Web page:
Being an introvert/HSP/empath (according to May Sarton)
I cannot remember exactly when I was introduced to May Sarton's Journal of a Solitude. I do feel drawn to re-reading it, though, at least once a year. I haven't read a body of work that articulates introversion (HSP, empath) so well. When I read Sarton's journal, I am reminded that another living being had feelings that I feel, spent much time continuing to become aware of them as I do and had a strong desire to learn how to navigate through these feelings and ideas. The life INSIDE an introvert's mind is an extremely stimulating place to be. And there is always so much sorting out that needs to happen. These are direct excerpts that continue to speak to me. As I am re-reading this book again, now, I will continue to add more.
That is what is strange - that friends, even passionate love, are not my real life unless there is time alone in which to explore and to discover what is happening or has happened.
Yet I taste it fully only when I am alone here and 'the house and I resume old conversations'.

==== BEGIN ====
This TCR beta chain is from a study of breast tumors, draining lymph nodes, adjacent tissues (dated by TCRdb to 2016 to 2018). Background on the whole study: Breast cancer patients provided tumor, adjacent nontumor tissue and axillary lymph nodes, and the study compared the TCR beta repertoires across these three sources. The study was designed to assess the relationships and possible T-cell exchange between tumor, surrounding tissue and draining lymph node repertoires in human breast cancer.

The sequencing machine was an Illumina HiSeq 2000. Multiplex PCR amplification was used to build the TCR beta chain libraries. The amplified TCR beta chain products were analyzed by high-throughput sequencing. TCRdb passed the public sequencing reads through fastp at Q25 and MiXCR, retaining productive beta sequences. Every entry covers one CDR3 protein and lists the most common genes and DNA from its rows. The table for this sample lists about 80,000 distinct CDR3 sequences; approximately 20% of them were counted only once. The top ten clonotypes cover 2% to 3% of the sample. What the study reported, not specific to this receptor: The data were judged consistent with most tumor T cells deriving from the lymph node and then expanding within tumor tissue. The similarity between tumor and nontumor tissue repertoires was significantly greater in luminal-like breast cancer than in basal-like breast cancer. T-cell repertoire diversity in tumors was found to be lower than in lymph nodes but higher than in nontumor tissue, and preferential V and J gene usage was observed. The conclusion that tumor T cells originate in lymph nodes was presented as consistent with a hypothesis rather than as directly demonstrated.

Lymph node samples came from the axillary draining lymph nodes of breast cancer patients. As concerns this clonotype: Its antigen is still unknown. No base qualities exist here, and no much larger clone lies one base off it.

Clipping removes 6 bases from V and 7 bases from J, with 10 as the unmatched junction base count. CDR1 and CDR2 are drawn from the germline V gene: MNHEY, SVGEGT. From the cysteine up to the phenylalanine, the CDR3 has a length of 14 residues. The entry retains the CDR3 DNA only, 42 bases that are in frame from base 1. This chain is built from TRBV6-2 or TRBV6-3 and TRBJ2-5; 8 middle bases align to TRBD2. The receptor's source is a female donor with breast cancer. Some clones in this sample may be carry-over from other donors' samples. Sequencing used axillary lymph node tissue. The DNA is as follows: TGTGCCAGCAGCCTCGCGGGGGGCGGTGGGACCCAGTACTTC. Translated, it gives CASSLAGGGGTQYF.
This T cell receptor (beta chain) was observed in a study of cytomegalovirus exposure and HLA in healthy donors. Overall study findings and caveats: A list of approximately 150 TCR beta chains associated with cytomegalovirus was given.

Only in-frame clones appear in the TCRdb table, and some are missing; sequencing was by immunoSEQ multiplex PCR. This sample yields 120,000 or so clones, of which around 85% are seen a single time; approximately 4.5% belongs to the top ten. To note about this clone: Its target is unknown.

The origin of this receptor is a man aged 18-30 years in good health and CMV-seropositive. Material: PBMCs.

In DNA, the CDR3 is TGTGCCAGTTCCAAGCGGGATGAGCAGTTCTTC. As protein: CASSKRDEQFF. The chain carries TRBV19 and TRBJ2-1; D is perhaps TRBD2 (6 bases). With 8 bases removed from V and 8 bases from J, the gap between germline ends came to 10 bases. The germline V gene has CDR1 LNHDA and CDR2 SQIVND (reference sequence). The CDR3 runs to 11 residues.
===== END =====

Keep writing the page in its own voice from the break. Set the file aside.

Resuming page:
For a long time now, every meeting with another human being has been a collision. I feel too much, am exhausted by the reverberations after even the simplest conversation.
I often feel exhausted, but it is not my work that tires (work is rest); it is the effort of pushing away the lives and needs of others before I can come to the work with any freshness and zest.
I hate small talk with a passionate hatred. Why? I suppose because any meeting with another human being is a collision for me now. It is always expensive, and I will not waste my time. It is never a waste of time to be outdoors, and never a waste of time to lie down and rest even for a couple of hours. It is then that images float up and then that I plan my work. But it is a waste of time to see people who have a social surface to show. I will make every effort to find out the real person, but if I can't, then I am upset and cross. Time wasted is poison.
'How does one grow up?', I asked a friend the other day. There was a slight pause; then she answered, 'By thinking.'
Imitate the trees. Learn to lose in order to recover, and remember that nothing stays the same for long, not even pain, psychic pain. Sit it out. Let it all pass. Let it go.
I have time to think. That is the great, the greatest luxury. I have time to be.
The delights of a poet as I jotted them down turned out to be light, solitude, the natural world, love, time and creation itself.
We do the best we can and hope for the best.